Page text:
Before Edgar Wright and Wes Anderson, before Chuck Jones and Jackie Chan, there was Buster Keaton, one of the founding fathers of visual comedy. And nearly 100 years after he first appeared onscreen, we’re still learning from him. Today, i’d like to talk about the artistry (and the thinking) behind his gags.

Brown acid black leather: The story Of The Jesus And Mary Chain’s Psychocandy

We couldn’t understand why people couldn’t love both things and that combination of melody and extreme noise was so obvious to us. And they were equally as important. And so was Motown. Take ‘Just My Imagination’ – that’s three chords with really strange reverb on it. Everybody talks about The Velvets but we were more than that. Nobody really mentions the Motown influences or glam rock. You know, stuff like Gary Glitter and that were a huge thing in our life when we were young. The first thing we bought was T-Rex.

You’re wearing a dustbin liner

When the NME was the best place in the world to be. Harking back to the glory days. “Like many titles, the NME is under pressure. Britain’s last-remaining weekly music magazine, the champion of new bands for generations, has just denied reports of staff discussions about plans to become a free publication as its circulation nears the 15,000 mark and threatens its value to the industry—and its existence.” For context, a few magazines and their circulations: Q (50,161), Mojo (70,693), Uncut (53,282), Kerrang (30,300), Metal Hammer (24,552). The current NME circulation is less than half that of the Melody Maker when it folded in 2000. The fat lady may not be singing yet, but she’s doing a very thorough soundcheck.

Don’t call it a Britpop comeback. “Call it what you will, stoke the flames of a no longer existing feud, but this ‘comeback’ isn’t really a return of Britpop; it’s a return of bands that used to be Britpop. Neither Blur nor Oasis is going to stir the nation, or young music fans, the same way they once did. Part of why a ‘Battle of Britpop’ won’t work this time around is that Blur hasn’t been very ‘British’ in about 20 years. These aren’t the same chaps who made ‘Parklife’—nothing from Blur (or anyone, for that matter) will ever sound as British as that. The sound of guitar pop cum middle-class hedonism that once defined them is lost in the past. Albarn’s other, far less British projects have made that kind of stylistic cloister impossible.”

Booze, Blood and Noise: The Violent Roots of Manchester Punk. A fantastic retrospective. “Still, that didn’t stop me the next week from chopping off my Bryan Ferry-style hairdo, buying a dog collar and black garbage bag on which I stenciled ‘I Hate Pink Floyd,’ much to the amusement of my poor Irish mom. ‘Jesus, Mary and Joseph, just look at yourself,’ she said between gales of laughter. ‘You’re wearing a dustbin liner.’ ”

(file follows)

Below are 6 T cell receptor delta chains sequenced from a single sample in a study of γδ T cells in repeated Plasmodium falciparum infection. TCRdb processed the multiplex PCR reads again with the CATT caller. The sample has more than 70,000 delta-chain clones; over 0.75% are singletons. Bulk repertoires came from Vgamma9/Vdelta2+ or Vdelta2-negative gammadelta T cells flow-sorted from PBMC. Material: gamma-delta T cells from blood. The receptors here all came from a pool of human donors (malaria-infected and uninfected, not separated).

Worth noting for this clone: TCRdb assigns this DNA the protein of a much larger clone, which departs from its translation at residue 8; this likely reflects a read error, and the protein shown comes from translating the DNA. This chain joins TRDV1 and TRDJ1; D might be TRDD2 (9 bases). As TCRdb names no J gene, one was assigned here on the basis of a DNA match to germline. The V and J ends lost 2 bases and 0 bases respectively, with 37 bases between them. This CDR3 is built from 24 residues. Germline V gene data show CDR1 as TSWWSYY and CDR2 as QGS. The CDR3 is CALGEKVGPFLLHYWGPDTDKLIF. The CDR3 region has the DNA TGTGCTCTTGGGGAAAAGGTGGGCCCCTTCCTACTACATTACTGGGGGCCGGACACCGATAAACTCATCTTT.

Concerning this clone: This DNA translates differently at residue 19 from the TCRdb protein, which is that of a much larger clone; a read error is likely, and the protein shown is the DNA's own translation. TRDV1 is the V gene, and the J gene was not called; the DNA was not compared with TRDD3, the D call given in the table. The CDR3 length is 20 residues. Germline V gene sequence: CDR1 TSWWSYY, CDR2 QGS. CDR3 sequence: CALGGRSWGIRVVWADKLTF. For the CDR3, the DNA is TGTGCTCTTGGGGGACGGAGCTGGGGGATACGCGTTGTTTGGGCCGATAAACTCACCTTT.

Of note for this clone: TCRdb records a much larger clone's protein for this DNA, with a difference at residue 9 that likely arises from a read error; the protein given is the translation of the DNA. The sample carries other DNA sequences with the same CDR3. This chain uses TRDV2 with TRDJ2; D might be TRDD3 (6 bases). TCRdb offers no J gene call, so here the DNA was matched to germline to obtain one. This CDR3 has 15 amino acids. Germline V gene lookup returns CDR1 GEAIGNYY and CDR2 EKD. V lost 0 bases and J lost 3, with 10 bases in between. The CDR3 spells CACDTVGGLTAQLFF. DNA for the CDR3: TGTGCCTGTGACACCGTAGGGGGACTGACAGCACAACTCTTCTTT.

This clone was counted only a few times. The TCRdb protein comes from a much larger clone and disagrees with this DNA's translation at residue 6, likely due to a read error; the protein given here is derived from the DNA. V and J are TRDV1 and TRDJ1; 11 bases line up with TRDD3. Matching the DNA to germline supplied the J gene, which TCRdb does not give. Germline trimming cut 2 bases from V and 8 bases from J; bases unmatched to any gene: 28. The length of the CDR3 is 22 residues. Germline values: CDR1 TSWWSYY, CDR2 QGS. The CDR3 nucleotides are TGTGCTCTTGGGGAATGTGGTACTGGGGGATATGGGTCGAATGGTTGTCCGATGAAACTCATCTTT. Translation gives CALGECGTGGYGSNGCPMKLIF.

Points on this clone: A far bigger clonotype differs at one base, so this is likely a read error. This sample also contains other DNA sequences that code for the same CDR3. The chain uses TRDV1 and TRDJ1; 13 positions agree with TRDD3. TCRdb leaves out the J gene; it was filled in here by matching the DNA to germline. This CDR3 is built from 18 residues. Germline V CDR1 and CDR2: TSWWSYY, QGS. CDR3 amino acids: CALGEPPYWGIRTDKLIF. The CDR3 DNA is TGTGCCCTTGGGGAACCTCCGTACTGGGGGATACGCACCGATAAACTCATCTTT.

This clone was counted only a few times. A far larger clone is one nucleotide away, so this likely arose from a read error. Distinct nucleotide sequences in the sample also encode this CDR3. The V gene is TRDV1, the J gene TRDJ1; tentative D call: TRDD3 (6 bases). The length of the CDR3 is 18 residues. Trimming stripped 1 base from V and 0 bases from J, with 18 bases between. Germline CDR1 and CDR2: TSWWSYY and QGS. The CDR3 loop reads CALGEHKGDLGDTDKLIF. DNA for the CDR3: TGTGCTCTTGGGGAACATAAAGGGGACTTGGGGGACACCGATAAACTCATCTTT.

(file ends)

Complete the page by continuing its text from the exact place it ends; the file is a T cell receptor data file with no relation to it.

A new lease of life for Italy’s aqua vitae? “The French have brandy, the Scots and the Irish have whisk(e)y and the Italians have… grappa. Outside Italy it’s often been seen as a rough old stomach-burner, and even inside Italy it’s not exactly fashionable. But could this ancient drink be on the verge of a revival?” I haven’t had enough grappa in my life to say that I love it, but a few post-prandial sips during an Italian holiday a few years ago told me I’m going to be a fan, long-term. (Incidentally, the BBC’s new responsive site serves m.bbc.co.uk URLs, even full-screen on my desktop Mac. How odd.)

Magazine apps are about to get better, but will anyone use them? “With this new suite, Adobe is softening its all-in approach to putting magazines on mobile devices and creating a publication that is a smarter halfway point between the static traditionalism of print and the ephemeral rush of the web. This means that the publications you currently subscribe to on mobile devices and download month-to-month will now update constantly instead of periodically. In other words, they’ll be more like websites and less like print magazines.”

It is expected that passive voice will continue to annoy me. “To me, someone who writes ‘snowfall is expected to end about lunchtime’ just doesn’t sound all warm and fuzzy that what they’re saying is true. Passive voice is the unconfident, if subconscious, mind’s trick of deflecting responsibility from itself into abstract nothingness. I mean, who expects snowfall to end about lunchtime? The writer? The local news station meteorologist? Dark Sky? Nostradamus?”

Recent links: October 2012

A few links, taken from my Pinboard account.

Social login buttons aren’t worth it

Call us control freaks, but we built this brand and we “feel strongly” about shaping its direction ourselves. One logo on our login page is enough. Who the hell wants their app to look like it was designed by NASCAR?

I dislike the proliferation of social sharing and login buttons on websites.